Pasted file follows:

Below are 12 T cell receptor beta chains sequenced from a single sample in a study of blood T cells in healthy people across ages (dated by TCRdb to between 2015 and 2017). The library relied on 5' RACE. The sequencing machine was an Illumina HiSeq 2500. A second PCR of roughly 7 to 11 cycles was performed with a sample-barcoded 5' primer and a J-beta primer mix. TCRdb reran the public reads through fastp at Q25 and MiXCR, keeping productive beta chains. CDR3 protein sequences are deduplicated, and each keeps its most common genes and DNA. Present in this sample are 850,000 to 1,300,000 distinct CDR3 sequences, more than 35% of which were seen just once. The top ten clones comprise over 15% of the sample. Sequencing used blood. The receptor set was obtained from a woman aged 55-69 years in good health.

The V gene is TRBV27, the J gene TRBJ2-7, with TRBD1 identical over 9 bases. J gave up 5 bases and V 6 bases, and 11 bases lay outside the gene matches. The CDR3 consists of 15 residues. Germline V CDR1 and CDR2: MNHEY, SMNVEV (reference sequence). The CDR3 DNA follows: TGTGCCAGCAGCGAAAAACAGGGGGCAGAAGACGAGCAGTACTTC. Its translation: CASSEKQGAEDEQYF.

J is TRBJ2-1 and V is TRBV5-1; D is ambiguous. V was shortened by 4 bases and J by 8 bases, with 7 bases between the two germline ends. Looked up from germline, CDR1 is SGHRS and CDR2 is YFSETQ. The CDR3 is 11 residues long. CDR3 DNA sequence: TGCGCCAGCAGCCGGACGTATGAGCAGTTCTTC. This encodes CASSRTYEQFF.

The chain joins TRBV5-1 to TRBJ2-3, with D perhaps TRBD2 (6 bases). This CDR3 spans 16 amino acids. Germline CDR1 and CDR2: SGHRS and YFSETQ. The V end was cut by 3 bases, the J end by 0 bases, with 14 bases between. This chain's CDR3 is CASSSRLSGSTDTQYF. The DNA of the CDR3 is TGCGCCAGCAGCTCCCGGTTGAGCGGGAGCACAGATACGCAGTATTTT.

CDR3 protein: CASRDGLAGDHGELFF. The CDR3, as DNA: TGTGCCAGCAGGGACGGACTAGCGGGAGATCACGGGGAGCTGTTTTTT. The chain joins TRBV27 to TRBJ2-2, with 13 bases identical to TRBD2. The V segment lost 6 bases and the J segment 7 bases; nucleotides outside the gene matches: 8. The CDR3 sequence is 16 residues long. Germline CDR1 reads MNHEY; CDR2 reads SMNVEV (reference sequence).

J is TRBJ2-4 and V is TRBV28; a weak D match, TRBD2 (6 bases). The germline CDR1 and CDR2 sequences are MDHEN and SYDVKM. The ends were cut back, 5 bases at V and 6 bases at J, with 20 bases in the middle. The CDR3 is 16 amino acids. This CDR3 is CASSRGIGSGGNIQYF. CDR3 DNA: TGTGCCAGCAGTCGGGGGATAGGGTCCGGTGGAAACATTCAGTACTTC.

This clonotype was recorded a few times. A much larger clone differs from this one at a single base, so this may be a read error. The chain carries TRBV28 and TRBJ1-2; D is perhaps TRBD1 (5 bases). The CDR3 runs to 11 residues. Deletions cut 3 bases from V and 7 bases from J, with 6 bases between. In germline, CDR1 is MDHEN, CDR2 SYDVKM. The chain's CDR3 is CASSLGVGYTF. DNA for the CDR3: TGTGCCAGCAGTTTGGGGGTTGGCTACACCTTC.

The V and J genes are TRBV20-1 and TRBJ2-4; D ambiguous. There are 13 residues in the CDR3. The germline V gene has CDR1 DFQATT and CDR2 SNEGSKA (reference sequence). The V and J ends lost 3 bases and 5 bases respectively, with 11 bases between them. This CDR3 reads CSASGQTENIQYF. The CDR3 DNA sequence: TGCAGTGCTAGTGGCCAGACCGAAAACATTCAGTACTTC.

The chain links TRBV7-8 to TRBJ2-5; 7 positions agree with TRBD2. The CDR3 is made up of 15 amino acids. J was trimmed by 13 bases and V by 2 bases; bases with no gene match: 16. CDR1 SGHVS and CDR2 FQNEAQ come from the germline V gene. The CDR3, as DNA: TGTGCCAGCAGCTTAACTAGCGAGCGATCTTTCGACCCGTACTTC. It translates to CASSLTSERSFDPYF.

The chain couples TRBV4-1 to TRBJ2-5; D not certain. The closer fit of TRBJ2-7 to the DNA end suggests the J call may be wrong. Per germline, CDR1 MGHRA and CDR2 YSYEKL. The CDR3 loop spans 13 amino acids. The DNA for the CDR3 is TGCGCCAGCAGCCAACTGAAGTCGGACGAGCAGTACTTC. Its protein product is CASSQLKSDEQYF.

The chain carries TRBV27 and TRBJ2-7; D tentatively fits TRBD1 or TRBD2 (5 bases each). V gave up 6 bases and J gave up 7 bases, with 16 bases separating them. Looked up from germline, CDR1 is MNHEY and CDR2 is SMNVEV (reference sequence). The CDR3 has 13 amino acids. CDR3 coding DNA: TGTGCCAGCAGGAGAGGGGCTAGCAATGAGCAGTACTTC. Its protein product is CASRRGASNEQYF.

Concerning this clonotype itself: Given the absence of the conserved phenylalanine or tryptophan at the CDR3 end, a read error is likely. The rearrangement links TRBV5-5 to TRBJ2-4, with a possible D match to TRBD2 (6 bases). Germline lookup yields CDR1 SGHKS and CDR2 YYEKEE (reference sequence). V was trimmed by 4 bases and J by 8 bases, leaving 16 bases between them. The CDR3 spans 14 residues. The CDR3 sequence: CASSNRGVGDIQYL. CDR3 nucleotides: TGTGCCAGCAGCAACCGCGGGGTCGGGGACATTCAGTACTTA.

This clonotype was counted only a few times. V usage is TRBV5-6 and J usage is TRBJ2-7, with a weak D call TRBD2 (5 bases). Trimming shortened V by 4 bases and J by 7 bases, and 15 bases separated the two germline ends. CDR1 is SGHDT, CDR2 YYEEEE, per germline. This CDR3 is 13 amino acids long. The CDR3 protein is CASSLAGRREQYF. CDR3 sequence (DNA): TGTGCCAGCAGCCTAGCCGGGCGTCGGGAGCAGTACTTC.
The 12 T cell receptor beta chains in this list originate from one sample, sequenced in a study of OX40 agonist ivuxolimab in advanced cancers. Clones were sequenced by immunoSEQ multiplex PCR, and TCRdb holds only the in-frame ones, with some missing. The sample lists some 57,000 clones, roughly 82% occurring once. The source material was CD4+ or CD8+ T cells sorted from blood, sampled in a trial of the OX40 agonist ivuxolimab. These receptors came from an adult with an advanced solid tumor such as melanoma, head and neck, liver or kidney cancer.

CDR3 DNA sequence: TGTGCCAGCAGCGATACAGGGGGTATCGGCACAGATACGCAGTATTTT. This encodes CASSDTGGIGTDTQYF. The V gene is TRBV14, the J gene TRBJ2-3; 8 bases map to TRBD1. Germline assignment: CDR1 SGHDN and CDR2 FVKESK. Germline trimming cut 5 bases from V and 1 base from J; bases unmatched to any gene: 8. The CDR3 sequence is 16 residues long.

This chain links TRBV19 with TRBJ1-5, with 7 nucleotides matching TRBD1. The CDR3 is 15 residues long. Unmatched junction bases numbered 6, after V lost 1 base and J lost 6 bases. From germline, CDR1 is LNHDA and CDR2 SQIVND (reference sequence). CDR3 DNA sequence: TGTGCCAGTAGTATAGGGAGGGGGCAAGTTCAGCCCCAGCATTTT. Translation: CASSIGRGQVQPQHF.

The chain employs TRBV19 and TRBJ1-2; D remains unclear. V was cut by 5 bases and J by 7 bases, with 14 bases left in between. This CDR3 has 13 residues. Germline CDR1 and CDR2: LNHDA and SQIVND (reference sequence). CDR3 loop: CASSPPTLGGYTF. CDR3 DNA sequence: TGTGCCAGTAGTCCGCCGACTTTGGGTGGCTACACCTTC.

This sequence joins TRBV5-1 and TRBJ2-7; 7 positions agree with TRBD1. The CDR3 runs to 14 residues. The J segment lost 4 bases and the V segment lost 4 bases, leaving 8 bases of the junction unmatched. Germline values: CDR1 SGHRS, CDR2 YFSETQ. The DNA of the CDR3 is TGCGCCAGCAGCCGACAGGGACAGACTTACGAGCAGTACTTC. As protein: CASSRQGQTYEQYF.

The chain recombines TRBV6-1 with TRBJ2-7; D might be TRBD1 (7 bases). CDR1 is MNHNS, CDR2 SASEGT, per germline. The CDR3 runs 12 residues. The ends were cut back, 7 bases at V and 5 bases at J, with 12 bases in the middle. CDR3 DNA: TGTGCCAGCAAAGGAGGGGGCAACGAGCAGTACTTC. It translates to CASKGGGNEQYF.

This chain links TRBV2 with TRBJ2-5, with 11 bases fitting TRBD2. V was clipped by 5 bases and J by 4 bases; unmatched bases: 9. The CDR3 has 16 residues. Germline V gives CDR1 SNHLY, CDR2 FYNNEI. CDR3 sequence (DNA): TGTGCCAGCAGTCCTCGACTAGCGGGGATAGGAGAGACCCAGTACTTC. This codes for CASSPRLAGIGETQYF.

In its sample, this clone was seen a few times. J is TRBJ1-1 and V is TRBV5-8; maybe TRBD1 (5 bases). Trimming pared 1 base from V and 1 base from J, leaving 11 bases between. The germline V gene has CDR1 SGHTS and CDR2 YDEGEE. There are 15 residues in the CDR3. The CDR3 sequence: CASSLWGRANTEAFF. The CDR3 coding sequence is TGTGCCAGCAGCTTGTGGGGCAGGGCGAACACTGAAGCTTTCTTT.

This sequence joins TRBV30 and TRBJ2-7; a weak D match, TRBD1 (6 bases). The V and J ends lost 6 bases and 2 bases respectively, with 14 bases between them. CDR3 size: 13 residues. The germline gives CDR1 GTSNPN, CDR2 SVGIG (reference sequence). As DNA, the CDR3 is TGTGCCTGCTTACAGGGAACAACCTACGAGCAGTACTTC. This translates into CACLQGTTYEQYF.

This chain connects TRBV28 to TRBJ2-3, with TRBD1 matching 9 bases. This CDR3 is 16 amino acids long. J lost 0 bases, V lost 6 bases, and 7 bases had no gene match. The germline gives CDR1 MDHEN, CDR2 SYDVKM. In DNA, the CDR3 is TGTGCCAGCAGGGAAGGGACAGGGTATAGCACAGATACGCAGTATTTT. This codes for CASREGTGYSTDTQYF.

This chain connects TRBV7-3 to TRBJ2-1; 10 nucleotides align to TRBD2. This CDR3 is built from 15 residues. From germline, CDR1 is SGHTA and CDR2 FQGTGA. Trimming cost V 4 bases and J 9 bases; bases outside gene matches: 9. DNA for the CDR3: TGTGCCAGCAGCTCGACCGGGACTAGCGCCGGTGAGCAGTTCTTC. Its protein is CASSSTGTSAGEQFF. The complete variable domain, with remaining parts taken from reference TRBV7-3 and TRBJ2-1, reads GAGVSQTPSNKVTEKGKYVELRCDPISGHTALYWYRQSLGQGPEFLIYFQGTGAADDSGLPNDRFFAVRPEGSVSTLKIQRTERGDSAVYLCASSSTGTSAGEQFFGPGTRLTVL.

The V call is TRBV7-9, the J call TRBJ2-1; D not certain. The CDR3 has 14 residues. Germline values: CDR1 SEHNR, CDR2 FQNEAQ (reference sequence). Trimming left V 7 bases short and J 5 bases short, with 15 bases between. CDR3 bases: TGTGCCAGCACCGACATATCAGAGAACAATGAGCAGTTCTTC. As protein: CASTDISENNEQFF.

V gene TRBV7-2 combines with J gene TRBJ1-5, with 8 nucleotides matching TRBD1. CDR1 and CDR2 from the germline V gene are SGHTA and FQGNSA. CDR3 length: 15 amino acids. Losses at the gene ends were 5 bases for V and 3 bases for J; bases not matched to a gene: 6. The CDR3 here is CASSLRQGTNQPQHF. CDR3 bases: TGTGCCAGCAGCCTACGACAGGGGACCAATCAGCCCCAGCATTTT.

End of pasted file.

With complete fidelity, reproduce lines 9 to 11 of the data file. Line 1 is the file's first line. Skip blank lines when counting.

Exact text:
The chain links TRBV7-8 to TRBJ2-5; 7 positions agree with TRBD2. The CDR3 is made up of 15 amino acids. J was trimmed by 13 bases and V by 2 bases; bases with no gene match: 16. CDR1 SGHVS and CDR2 FQNEAQ come from the germline V gene. The CDR3, as DNA: TGTGCCAGCAGCTTAACTAGCGAGCGATCTTTCGACCCGTACTTC. It translates to CASSLTSERSFDPYF.

The chain couples TRBV4-1 to TRBJ2-5; D not certain. The closer fit of TRBJ2-7 to the DNA end suggests the J call may be wrong. Per germline, CDR1 MGHRA and CDR2 YSYEKL. The CDR3 loop spans 13 amino acids. The DNA for the CDR3 is TGCGCCAGCAGCCAACTGAAGTCGGACGAGCAGTACTTC. Its protein product is CASSQLKSDEQYF.

The chain carries TRBV27 and TRBJ2-7; D tentatively fits TRBD1 or TRBD2 (5 bases each). V gave up 6 bases and J gave up 7 bases, with 16 bases separating them. Looked up from germline, CDR1 is MNHEY and CDR2 is SMNVEV (reference sequence). The CDR3 has 13 amino acids. CDR3 coding DNA: TGTGCCAGCAGGAGAGGGGCTAGCAATGAGCAGTACTTC. Its protein product is CASRRGASNEQYF.